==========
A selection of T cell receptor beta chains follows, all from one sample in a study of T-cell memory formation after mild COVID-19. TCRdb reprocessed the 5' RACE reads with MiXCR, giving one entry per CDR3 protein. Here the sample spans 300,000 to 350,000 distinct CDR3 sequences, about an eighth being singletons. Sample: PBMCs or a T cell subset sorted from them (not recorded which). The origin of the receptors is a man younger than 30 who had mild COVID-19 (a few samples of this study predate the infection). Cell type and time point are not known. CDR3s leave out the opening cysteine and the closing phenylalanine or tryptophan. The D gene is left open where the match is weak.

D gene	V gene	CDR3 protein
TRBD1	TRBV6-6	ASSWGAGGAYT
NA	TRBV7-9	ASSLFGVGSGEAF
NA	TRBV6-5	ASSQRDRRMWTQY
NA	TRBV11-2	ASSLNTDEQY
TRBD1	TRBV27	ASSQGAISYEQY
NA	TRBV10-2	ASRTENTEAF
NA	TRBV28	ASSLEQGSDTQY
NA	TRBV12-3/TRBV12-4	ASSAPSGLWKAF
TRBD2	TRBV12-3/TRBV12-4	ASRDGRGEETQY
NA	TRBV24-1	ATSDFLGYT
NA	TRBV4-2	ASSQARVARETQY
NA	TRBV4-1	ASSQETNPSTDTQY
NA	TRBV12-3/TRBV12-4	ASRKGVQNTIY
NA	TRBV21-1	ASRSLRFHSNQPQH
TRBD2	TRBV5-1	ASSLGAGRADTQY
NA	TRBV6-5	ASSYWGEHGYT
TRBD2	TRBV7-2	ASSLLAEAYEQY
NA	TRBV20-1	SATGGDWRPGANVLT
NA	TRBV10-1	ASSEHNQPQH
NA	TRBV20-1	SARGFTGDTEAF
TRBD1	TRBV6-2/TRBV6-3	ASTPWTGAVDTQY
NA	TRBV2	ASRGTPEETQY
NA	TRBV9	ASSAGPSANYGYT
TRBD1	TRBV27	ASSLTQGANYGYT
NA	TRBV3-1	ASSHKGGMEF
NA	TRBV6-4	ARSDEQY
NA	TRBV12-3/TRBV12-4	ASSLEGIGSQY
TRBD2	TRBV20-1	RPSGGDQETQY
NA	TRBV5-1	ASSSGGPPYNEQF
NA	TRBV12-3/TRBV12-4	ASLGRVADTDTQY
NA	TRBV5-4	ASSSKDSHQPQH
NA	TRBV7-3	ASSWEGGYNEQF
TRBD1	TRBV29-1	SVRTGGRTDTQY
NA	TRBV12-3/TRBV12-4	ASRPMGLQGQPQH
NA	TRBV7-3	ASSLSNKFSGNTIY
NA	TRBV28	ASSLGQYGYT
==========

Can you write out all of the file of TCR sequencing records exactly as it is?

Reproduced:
A selection of T cell receptor beta chains follows, all from one sample in a study of T-cell memory formation after mild COVID-19. TCRdb reprocessed the 5' RACE reads with MiXCR, giving one entry per CDR3 protein. Here the sample spans 300,000 to 350,000 distinct CDR3 sequences, about an eighth being singletons. Sample: PBMCs or a T cell subset sorted from them (not recorded which). The origin of the receptors is a man younger than 30 who had mild COVID-19 (a few samples of this study predate the infection). Cell type and time point are not known. CDR3s leave out the opening cysteine and the closing phenylalanine or tryptophan. The D gene is left open where the match is weak.

D gene	V gene	CDR3 protein
TRBD1	TRBV6-6	ASSWGAGGAYT
NA	TRBV7-9	ASSLFGVGSGEAF
NA	TRBV6-5	ASSQRDRRMWTQY
NA	TRBV11-2	ASSLNTDEQY
TRBD1	TRBV27	ASSQGAISYEQY
NA	TRBV10-2	ASRTENTEAF
NA	TRBV28	ASSLEQGSDTQY
NA	TRBV12-3/TRBV12-4	ASSAPSGLWKAF
TRBD2	TRBV12-3/TRBV12-4	ASRDGRGEETQY
NA	TRBV24-1	ATSDFLGYT
NA	TRBV4-2	ASSQARVARETQY
NA	TRBV4-1	ASSQETNPSTDTQY
NA	TRBV12-3/TRBV12-4	ASRKGVQNTIY
NA	TRBV21-1	ASRSLRFHSNQPQH
TRBD2	TRBV5-1	ASSLGAGRADTQY
NA	TRBV6-5	ASSYWGEHGYT
TRBD2	TRBV7-2	ASSLLAEAYEQY
NA	TRBV20-1	SATGGDWRPGANVLT
NA	TRBV10-1	ASSEHNQPQH
NA	TRBV20-1	SARGFTGDTEAF
TRBD1	TRBV6-2/TRBV6-3	ASTPWTGAVDTQY
NA	TRBV2	ASRGTPEETQY
NA	TRBV9	ASSAGPSANYGYT
TRBD1	TRBV27	ASSLTQGANYGYT
NA	TRBV3-1	ASSHKGGMEF
NA	TRBV6-4	ARSDEQY
NA	TRBV12-3/TRBV12-4	ASSLEGIGSQY
TRBD2	TRBV20-1	RPSGGDQETQY
NA	TRBV5-1	ASSSGGPPYNEQF
NA	TRBV12-3/TRBV12-4	ASLGRVADTDTQY
NA	TRBV5-4	ASSSKDSHQPQH
NA	TRBV7-3	ASSWEGGYNEQF
TRBD1	TRBV29-1	SVRTGGRTDTQY
NA	TRBV12-3/TRBV12-4	ASRPMGLQGQPQH
NA	TRBV7-3	ASSLSNKFSGNTIY
NA	TRBV28	ASSLGQYGYT